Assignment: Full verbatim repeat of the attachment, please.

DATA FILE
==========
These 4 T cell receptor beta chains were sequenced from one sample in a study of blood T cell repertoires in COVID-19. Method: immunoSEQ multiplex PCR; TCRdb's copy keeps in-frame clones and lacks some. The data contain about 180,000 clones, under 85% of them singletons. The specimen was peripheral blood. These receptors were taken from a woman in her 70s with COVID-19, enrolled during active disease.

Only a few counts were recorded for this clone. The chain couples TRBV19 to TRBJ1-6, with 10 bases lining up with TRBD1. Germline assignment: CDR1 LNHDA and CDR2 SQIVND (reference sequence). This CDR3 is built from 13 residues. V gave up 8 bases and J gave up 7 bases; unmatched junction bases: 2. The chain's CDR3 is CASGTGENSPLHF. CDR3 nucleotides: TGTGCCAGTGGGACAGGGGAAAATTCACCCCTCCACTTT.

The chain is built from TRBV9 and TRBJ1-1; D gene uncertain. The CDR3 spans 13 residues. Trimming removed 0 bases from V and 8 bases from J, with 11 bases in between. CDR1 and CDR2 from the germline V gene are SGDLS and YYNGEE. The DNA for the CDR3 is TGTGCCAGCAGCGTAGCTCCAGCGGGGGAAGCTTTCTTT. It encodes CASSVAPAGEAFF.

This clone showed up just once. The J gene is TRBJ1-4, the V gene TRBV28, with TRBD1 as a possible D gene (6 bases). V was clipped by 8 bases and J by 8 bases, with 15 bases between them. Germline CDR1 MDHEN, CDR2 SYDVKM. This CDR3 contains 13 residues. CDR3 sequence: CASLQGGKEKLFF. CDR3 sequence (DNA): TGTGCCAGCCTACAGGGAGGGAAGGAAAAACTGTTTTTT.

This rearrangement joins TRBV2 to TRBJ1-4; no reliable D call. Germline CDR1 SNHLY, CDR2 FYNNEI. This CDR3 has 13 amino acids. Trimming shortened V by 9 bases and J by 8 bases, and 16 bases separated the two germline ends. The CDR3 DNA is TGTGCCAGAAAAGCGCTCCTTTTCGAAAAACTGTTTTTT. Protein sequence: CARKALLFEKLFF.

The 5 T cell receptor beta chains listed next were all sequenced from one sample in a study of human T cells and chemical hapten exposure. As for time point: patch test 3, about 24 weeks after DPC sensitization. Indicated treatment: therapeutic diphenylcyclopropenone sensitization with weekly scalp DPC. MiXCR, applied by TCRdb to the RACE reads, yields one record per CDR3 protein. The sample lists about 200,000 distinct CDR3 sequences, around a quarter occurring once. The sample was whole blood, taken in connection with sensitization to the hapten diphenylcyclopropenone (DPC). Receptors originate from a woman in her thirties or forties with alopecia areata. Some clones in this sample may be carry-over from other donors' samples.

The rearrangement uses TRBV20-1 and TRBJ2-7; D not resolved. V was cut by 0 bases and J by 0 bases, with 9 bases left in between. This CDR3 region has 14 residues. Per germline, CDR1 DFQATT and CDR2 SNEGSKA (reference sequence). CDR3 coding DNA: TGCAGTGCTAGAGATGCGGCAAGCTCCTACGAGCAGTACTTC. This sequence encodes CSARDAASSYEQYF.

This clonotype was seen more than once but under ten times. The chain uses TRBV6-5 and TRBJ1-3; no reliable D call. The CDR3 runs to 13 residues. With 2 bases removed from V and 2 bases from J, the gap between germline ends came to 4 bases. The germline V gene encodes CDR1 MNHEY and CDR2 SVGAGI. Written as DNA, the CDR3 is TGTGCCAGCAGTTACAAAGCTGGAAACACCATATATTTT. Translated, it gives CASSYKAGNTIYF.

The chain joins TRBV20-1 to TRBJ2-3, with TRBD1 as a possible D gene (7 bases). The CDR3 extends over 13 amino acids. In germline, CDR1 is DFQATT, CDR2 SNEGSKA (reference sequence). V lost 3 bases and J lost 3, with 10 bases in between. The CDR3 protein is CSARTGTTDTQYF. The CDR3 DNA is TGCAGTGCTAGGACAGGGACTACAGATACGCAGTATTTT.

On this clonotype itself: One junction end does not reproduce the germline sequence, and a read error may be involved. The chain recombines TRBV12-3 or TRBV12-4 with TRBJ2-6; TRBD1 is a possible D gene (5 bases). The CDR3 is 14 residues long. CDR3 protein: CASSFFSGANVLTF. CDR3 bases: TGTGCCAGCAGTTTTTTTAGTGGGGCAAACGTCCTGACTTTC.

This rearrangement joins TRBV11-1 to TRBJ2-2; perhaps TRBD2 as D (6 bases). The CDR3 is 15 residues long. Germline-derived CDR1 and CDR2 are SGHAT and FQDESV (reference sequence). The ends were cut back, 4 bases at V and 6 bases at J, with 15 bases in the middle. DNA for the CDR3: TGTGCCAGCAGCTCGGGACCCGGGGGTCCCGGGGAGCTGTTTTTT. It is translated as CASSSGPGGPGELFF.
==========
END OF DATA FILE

These 4 T cell receptor beta chains were sequenced from one sample in a study of blood T cell repertoires in COVID-19. Method: immunoSEQ multiplex PCR; TCRdb's copy keeps in-frame clones and lacks some. The data contain about 180,000 clones, under 85% of them singletons. The specimen was peripheral blood. These receptors were taken from a woman in her 70s with COVID-19, enrolled during active disease.

Only a few counts were recorded for this clone. The chain couples TRBV19 to TRBJ1-6, with 10 bases lining up with TRBD1. Germline assignment: CDR1 LNHDA and CDR2 SQIVND (reference sequence). This CDR3 is built from 13 residues. V gave up 8 bases and J gave up 7 bases; unmatched junction bases: 2. The chain's CDR3 is CASGTGENSPLHF. CDR3 nucleotides: TGTGCCAGTGGGACAGGGGAAAATTCACCCCTCCACTTT.

The chain is built from TRBV9 and TRBJ1-1; D gene uncertain. The CDR3 spans 13 residues. Trimming removed 0 bases from V and 8 bases from J, with 11 bases in between. CDR1 and CDR2 from the germline V gene are SGDLS and YYNGEE. The DNA for the CDR3 is TGTGCCAGCAGCGTAGCTCCAGCGGGGGAAGCTTTCTTT. It encodes CASSVAPAGEAFF.

This clone showed up just once. The J gene is TRBJ1-4, the V gene TRBV28, with TRBD1 as a possible D gene (6 bases). V was clipped by 8 bases and J by 8 bases, with 15 bases between them. Germline CDR1 MDHEN, CDR2 SYDVKM. This CDR3 contains 13 residues. CDR3 sequence: CASLQGGKEKLFF. CDR3 sequence (DNA): TGTGCCAGCCTACAGGGAGGGAAGGAAAAACTGTTTTTT.

This rearrangement joins TRBV2 to TRBJ1-4; no reliable D call. Germline CDR1 SNHLY, CDR2 FYNNEI. This CDR3 has 13 amino acids. Trimming shortened V by 9 bases and J by 8 bases, and 16 bases separated the two germline ends. The CDR3 DNA is TGTGCCAGAAAAGCGCTCCTTTTCGAAAAACTGTTTTTT. Protein sequence: CARKALLFEKLFF.

The 5 T cell receptor beta chains listed next were all sequenced from one sample in a study of human T cells and chemical hapten exposure. As for time point: patch test 3, about 24 weeks after DPC sensitization. Indicated treatment: therapeutic diphenylcyclopropenone sensitization with weekly scalp DPC. MiXCR, applied by TCRdb to the RACE reads, yields one record per CDR3 protein. The sample lists about 200,000 distinct CDR3 sequences, around a quarter occurring once. The sample was whole blood, taken in connection with sensitization to the hapten diphenylcyclopropenone (DPC). Receptors originate from a woman in her thirties or forties with alopecia areata. Some clones in this sample may be carry-over from other donors' samples.

The rearrangement uses TRBV20-1 and TRBJ2-7; D not resolved. V was cut by 0 bases and J by 0 bases, with 9 bases left in between. This CDR3 region has 14 residues. Per germline, CDR1 DFQATT and CDR2 SNEGSKA (reference sequence). CDR3 coding DNA: TGCAGTGCTAGAGATGCGGCAAGCTCCTACGAGCAGTACTTC. This sequence encodes CSARDAASSYEQYF.

This clonotype was seen more than once but under ten times. The chain uses TRBV6-5 and TRBJ1-3; no reliable D call. The CDR3 runs to 13 residues. With 2 bases removed from V and 2 bases from J, the gap between germline ends came to 4 bases. The germline V gene encodes CDR1 MNHEY and CDR2 SVGAGI. Written as DNA, the CDR3 is TGTGCCAGCAGTTACAAAGCTGGAAACACCATATATTTT. Translated, it gives CASSYKAGNTIYF.

The chain joins TRBV20-1 to TRBJ2-3, with TRBD1 as a possible D gene (7 bases). The CDR3 extends over 13 amino acids. In germline, CDR1 is DFQATT, CDR2 SNEGSKA (reference sequence). V lost 3 bases and J lost 3, with 10 bases in between. The CDR3 protein is CSARTGTTDTQYF. The CDR3 DNA is TGCAGTGCTAGGACAGGGACTACAGATACGCAGTATTTT.

On this clonotype itself: One junction end does not reproduce the germline sequence, and a read error may be involved. The chain recombines TRBV12-3 or TRBV12-4 with TRBJ2-6; TRBD1 is a possible D gene (5 bases). The CDR3 is 14 residues long. CDR3 protein: CASSFFSGANVLTF. CDR3 bases: TGTGCCAGCAGTTTTTTTAGTGGGGCAAACGTCCTGACTTTC.

This rearrangement joins TRBV11-1 to TRBJ2-2; perhaps TRBD2 as D (6 bases). The CDR3 is 15 residues long. Germline-derived CDR1 and CDR2 are SGHAT and FQDESV (reference sequence). The ends were cut back, 4 bases at V and 6 bases at J, with 15 bases in the middle. DNA for the CDR3: TGTGCCAGCAGCTCGGGACCCGGGGGTCCCGGGGAGCTGTTTTTT. It is translated as CASSSGPGGPGELFF.